Genzyme CEO to Sanofi: “We are not a fixer upper…we’re beachfront property!”

Henri Termeer finds himself at a crossroads.  The biotech industry pioneer and CEO of Genzyme the verge of losing control of the company he transformed from a start-up in 1983 into a $4.5 billion biotechnology powerhouse.  Those who know Henri can share how much he loves managing Genzyme. They can also share how difficult the past few years have been.

Now, pressured by an $18.5 billion buyout offer from Sanofi Aventis & antagonistic shareholders, Termeer says he will consider selling, if he can get the right price.  Termeer stands to make about $300 million from a sale to Sanofi.  At the same time, Termeer is under siege.  Billionaire investor Carl Icahn controls two seats on the board and would like nothing more than a quick transaction to realize gains from his investment.  What else?  Genzyme is racked with manufacturing & quality issues that have led to product shortages that devalued the stock.

Thus far, Genzyme has rejected Sanofi’s initial offer, saying it undervalues Genzyme’s pipeline of potential products.  And, the deal centers on a Genzyme share price that is already depressed, down 43% from a 2008 high.  Still, this is not a one sided deal.  Sanofi Aventis & new CEO Chris Viehbacher need new products to help replace revenue that will be lost in 2013 due to generic competition.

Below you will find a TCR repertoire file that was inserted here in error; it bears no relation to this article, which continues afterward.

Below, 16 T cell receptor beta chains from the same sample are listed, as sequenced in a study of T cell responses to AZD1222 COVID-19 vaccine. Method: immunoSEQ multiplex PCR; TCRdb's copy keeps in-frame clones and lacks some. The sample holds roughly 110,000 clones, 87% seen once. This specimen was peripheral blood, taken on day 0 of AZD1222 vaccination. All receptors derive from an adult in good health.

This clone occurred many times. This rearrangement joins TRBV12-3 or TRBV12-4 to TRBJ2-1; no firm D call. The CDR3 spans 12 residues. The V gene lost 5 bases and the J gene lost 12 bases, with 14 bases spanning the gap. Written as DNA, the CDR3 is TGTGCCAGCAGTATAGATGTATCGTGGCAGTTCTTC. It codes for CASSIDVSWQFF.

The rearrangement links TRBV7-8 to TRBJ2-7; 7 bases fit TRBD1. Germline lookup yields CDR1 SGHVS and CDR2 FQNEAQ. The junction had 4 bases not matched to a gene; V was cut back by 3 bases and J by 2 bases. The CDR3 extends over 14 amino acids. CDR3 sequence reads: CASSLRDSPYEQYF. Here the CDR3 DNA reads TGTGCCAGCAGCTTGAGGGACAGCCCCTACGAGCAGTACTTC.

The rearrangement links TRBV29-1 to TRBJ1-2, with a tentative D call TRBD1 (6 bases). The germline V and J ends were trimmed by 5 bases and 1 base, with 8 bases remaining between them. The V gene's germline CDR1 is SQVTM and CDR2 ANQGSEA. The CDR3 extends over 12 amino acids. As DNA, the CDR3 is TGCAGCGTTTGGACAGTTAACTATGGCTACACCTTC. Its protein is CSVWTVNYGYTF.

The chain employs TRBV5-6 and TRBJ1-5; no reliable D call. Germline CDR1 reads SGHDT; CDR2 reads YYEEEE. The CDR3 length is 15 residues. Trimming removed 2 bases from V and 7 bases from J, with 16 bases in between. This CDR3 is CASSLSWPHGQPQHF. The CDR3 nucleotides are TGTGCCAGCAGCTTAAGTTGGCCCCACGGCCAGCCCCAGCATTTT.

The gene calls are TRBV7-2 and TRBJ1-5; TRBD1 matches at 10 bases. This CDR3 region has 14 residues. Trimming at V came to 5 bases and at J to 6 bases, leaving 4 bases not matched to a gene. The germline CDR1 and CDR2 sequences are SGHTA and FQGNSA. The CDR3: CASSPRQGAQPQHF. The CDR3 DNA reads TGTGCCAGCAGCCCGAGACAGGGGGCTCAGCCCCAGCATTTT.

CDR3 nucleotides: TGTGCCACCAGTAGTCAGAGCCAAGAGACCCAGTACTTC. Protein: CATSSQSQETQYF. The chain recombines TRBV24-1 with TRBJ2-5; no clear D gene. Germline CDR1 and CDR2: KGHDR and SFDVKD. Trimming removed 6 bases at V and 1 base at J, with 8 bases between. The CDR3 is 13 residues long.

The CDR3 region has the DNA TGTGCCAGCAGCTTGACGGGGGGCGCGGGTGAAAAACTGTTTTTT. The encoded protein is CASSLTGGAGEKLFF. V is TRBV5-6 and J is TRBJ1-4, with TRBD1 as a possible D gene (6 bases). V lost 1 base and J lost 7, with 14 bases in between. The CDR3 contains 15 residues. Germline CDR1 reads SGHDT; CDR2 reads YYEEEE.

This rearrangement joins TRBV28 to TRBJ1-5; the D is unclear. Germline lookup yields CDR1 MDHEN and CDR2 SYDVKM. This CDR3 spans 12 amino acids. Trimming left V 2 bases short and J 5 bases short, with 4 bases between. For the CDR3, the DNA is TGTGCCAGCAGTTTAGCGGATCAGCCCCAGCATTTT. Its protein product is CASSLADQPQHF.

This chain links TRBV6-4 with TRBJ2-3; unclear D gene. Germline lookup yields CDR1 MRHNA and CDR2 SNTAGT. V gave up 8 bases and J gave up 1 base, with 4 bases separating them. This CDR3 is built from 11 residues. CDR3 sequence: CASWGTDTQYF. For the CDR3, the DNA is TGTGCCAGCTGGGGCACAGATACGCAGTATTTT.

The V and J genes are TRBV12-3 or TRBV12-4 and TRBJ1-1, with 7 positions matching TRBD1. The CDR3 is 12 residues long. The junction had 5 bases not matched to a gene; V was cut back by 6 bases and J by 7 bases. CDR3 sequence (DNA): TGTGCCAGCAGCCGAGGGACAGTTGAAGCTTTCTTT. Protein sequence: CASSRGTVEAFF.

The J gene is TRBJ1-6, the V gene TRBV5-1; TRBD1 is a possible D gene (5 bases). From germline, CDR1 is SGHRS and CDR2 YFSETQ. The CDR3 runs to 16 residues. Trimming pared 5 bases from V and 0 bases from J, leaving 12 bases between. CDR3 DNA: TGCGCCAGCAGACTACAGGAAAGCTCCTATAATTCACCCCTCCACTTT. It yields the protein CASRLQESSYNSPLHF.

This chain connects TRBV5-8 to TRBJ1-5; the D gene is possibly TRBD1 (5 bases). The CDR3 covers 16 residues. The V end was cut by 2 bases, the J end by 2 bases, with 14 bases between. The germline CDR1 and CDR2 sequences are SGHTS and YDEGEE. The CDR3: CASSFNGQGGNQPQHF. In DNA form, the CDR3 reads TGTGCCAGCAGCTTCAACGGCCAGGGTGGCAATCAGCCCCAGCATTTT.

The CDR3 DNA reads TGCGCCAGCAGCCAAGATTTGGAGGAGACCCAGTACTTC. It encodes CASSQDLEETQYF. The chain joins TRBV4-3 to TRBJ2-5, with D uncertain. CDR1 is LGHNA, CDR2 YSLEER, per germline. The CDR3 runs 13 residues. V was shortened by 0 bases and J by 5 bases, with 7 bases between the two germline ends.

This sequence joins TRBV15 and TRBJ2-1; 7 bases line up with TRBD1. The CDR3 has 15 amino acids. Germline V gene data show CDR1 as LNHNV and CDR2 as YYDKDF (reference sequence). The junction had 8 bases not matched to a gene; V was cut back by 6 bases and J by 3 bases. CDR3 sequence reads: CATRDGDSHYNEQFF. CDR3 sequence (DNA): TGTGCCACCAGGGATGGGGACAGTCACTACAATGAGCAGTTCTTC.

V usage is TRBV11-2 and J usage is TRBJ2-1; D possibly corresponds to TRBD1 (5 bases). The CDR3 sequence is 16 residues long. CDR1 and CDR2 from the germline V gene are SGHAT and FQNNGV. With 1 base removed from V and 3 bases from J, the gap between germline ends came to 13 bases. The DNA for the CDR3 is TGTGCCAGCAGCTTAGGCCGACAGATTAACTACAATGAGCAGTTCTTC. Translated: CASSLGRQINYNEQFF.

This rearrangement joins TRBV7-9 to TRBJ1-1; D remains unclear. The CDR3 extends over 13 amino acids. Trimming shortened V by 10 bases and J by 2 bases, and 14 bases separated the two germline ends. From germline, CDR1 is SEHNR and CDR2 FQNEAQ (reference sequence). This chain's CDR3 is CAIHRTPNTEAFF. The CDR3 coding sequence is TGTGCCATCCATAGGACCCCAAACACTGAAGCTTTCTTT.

Most in the industry believe, like Roche-Genentech, it’s only a matter of time…and money. But be sure that ‘Biotech Hank’ will not sell out for one penny less than what he believes his company to be worth.  Let the posturing begin…


2 Responses

  1. Beachfront has fixer uppers too and in this case it will take some years before they clear the view to the ocean.

  2. Genzyme was able to make it big before all of its recent problems because Hank was smart to take advantage of the orphan drug act of 1983. It would be interesting to know if other companies have tried to make it like Genzyme by taking advantage of the orphan drug act.

    Also, how would these companies do in light of the new regulations in health and finance by the federal gov’t since Obama’s taken office? Like most in the field, I think it’s only a matter of time and price before Genzyme is no longer.

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